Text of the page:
4.7 Core Operating System (PEB, DCT)
Considerable effort has gone into study of the core operating system. This is now well understood and has been tailored to the initial work. In particular, access to the synchronous interfaces and 1906A interface has been included (see above). Effort has also gone into providing a Teletype driver. This should allow multi-use of the 4080 for development which should prove useful.
A driver for an asynchronous communications board has been written (DCT), which successfully drives character devices at speeds between 110 and 4.8K baud: it is possible for example, to drive a Tektronix terminal at 4.8K baud, and provide break-in during output. With slight modification, this driver will control buffered devices such as a Tally printer, or the Dacoll printer to be used as the operators' console on the 1906A.
4.8 Communication System (PEB, JDT)
The basic structure has not changed. This will consist of a central KERNEL which will act as an exchange for all data and also contain the intelligence of the system. Communicating with the KERNEL will be several line drivers including the 7903 Emulator and the HASP protocol line driver.
It is expected that the 7903 Emulator will undoubtedly be the major task.
A number of minor projects have been undertaken in order to gain familiarity with the 4080. These include the implementation of a list processing package, a program to time certain facilities of the operating system, and a program to convert core dumps into a legible format similar to that produced by the GEORGE PRINT command (JDT).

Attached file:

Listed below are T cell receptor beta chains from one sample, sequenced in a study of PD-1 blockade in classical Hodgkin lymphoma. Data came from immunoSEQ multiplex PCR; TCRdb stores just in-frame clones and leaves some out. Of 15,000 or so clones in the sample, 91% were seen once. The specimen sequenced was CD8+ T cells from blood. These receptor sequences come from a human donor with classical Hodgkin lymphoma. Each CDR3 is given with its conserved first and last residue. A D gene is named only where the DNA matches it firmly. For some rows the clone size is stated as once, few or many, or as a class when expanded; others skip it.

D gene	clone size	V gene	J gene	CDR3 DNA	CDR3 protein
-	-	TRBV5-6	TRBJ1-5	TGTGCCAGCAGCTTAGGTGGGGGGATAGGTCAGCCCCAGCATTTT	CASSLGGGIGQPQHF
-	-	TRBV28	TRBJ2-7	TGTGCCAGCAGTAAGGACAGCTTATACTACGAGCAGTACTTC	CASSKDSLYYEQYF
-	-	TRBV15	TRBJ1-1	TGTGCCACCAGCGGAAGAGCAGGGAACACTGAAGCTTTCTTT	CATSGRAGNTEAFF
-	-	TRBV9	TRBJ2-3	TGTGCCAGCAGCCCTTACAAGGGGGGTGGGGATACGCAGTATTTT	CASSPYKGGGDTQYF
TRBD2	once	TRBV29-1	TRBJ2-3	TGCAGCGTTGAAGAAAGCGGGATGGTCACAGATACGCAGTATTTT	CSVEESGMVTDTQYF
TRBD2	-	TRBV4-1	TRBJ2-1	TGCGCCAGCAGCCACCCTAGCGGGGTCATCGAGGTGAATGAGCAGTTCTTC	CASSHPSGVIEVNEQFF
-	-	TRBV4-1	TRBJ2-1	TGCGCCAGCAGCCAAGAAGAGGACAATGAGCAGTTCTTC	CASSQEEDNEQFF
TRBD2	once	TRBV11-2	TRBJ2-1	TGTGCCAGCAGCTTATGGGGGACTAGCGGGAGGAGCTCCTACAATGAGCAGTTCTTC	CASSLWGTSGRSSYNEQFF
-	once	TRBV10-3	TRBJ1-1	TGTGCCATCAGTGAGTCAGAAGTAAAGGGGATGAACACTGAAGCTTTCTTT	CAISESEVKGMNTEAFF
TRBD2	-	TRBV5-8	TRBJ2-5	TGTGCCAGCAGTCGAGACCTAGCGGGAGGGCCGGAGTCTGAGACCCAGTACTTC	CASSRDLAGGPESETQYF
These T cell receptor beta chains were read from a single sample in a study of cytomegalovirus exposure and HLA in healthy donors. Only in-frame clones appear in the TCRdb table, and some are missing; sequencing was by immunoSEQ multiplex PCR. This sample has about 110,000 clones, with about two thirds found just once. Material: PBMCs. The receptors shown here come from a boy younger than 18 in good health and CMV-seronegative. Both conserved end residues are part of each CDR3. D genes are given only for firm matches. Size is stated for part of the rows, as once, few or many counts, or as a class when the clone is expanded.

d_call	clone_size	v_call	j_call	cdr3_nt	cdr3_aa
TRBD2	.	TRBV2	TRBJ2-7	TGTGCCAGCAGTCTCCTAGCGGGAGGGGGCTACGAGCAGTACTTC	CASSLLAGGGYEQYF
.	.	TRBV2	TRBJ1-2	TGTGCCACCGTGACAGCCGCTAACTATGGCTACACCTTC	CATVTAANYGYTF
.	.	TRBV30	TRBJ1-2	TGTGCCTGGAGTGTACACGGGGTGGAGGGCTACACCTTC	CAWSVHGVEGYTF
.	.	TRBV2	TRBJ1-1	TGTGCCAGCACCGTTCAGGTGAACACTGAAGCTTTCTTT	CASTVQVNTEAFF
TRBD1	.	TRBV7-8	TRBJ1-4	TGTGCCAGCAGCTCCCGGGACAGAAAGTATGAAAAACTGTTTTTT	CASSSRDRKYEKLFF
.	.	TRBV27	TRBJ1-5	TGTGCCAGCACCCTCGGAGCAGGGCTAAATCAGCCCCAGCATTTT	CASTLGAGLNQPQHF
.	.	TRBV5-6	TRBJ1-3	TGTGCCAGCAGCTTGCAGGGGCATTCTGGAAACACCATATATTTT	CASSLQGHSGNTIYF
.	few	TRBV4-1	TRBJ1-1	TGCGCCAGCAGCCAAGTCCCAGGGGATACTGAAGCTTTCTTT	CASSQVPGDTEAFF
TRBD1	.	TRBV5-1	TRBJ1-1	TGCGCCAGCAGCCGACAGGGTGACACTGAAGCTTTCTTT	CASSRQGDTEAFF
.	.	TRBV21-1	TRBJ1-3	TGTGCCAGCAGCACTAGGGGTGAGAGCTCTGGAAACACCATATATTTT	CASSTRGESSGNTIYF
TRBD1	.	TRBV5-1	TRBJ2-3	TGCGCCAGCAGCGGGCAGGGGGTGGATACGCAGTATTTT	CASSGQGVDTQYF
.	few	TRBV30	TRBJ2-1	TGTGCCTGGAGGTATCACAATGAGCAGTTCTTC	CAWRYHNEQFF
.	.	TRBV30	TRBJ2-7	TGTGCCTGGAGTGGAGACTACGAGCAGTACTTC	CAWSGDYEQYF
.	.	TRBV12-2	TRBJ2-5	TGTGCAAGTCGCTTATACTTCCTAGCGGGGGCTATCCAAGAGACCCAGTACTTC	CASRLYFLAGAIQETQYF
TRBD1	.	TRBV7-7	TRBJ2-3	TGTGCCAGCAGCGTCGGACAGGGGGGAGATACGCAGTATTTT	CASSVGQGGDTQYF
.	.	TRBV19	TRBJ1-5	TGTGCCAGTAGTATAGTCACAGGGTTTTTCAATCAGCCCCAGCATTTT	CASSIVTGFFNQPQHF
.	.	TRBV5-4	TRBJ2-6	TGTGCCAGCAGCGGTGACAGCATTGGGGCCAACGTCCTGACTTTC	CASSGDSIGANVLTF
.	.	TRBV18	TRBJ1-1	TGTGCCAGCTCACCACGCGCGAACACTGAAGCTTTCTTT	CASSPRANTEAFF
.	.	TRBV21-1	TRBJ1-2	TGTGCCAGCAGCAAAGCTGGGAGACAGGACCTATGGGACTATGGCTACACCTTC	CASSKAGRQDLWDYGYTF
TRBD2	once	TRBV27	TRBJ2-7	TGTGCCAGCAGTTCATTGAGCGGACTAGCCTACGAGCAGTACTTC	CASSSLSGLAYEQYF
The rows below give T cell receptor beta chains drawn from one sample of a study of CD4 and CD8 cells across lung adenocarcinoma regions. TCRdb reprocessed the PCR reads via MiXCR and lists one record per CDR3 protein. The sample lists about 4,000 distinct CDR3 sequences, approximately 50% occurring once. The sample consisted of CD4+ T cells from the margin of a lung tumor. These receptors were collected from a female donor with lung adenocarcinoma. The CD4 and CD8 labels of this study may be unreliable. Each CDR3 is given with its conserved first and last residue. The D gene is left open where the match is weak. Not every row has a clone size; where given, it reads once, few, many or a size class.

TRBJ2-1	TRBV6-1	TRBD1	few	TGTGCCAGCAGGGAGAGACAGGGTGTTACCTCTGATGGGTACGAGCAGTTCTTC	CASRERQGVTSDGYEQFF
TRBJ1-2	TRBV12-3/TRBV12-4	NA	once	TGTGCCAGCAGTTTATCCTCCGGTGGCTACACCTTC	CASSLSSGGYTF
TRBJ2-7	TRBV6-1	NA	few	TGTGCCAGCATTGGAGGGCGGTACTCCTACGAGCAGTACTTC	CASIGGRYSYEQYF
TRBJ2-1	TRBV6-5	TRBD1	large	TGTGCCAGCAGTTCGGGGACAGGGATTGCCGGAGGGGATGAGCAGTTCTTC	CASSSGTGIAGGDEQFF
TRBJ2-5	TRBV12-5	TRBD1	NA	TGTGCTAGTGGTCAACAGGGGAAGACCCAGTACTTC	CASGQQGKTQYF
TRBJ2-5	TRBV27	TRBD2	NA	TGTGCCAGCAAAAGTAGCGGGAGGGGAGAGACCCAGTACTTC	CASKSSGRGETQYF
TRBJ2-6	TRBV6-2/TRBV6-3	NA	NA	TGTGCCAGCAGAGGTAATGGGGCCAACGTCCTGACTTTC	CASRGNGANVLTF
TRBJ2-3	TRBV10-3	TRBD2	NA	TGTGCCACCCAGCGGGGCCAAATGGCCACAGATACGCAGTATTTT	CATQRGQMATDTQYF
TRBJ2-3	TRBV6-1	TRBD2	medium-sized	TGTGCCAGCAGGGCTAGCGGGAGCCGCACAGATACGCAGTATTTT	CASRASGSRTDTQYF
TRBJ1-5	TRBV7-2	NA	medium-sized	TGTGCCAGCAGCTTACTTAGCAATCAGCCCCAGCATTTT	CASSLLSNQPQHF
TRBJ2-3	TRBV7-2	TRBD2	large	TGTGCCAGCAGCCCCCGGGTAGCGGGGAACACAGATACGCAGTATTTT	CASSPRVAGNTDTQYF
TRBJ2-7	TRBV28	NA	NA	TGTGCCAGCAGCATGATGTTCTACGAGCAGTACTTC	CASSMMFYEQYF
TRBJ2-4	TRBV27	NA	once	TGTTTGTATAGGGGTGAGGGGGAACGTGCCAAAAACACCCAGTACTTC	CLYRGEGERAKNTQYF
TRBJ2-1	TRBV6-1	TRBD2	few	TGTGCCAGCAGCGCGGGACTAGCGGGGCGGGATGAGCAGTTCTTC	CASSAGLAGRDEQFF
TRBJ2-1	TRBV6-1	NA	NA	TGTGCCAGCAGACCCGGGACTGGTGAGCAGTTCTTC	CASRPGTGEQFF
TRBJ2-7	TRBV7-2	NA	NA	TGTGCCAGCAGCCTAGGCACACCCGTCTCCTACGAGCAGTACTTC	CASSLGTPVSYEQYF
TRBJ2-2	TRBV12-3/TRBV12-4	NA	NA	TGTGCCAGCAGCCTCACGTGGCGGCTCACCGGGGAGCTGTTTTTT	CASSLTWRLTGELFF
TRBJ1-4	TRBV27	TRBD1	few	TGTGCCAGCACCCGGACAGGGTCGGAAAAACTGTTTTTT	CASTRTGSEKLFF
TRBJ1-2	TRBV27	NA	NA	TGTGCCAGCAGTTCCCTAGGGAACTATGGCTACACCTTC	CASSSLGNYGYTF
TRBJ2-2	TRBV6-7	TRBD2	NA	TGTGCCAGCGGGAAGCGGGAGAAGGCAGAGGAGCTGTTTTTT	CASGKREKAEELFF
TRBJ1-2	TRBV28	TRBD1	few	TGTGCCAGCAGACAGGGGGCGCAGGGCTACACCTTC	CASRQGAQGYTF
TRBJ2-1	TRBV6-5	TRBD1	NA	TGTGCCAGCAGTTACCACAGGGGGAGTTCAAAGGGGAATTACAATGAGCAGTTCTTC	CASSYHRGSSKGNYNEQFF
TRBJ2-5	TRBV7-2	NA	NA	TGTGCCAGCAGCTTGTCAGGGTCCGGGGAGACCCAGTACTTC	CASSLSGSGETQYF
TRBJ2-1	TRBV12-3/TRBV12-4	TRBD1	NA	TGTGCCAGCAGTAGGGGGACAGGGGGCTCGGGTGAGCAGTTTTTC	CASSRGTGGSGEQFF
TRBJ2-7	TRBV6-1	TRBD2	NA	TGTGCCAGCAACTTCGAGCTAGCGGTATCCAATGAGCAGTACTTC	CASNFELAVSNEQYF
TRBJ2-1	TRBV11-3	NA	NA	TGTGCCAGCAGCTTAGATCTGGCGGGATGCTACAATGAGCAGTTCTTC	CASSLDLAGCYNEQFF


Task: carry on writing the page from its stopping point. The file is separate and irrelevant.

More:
It is hoped to base the core space allocator on the module for this purpose provided by GEC. This requires the source code to be made available by GEC, who are not inclined to co-operate very readily.
4.9 EPSS (PEB)
ACL has now obtained a 2.4 Kbaud port on the Manchester EPSS exchange. Initially this will be used for examining Teletypes on RJE access to the 1906A via EPSS. This may well develop into the major means of access to the 1906A. In this case, a wider baud link will be needed in due course. This project is not likely to mature for 3 years. The EPSS exchange opens in about one year. The EPSS connections have already resulted in useful discussion with other sites.
5. VISITS AND COURSES
- 7-10 July
- Conference on Artificial Intelligence and Simulation of Behaviour, Univ of Sussex, (IUCC), A J H Walter
- 5-10 August
- IFIP74 Congress, Stockholm, F R A Hopgood
- 12-14 August
- International Computer Communications Conference, Stockholm, F R A Hopgood
- 11-13 September
- DECUS Europe Symposium, Zurich, A H Francis
- 17-20 September
- IUCC Colloquium, Univ College of Swansea, P E Bryant, A C Dennis
- 19-20 September
- Benchmarking '74 Conference, Churchill College, Cambridge (BCS)
- 25-27 September
- CAD74 - Conference and exhibition on Computers in Engineering and Building Design, Imperial College, London, R E Thomas
- 6 August
- Visit to Leeds to see Post office FR80, R E Thomas with AS
- 17 September
- Visit to Oxford Polytechnic to see Brian Woodward regarding his CADMAC interactive graphics system, J R Gallop, W D Shaw
- 19-27 September
- Visit to Information international incorporated, Los Angeles regarding the FR80
- 9-25 July
Visit to USA and Canada, J R Gallop
- 10 July: Visit to Natl Research Council of Canada, Ottawa
- 11 July: Visit to Univ of Toronto
- 13-17 July: Workshop and Conference on Interactive Computer Graphics at Univ of Colorado, Boulder
- 18 July: Visit to Computer Image Corp, Denver
- 19 July: Visit to Evans and Sutherland and Univ of Utah, Salt Lake City
- 22 July: Univ of Illinois at Chicago
- 23 July: Mass Inst of Technology and Computek, Cambridge, Mass
- 24 July: Digital Equipment Corp, Maynard, Mass
6. LECTURES GIVEN
- 10 July
- Talk on communications at ACL's User Services Group Communications Seminar, P E Bryant
- 7 August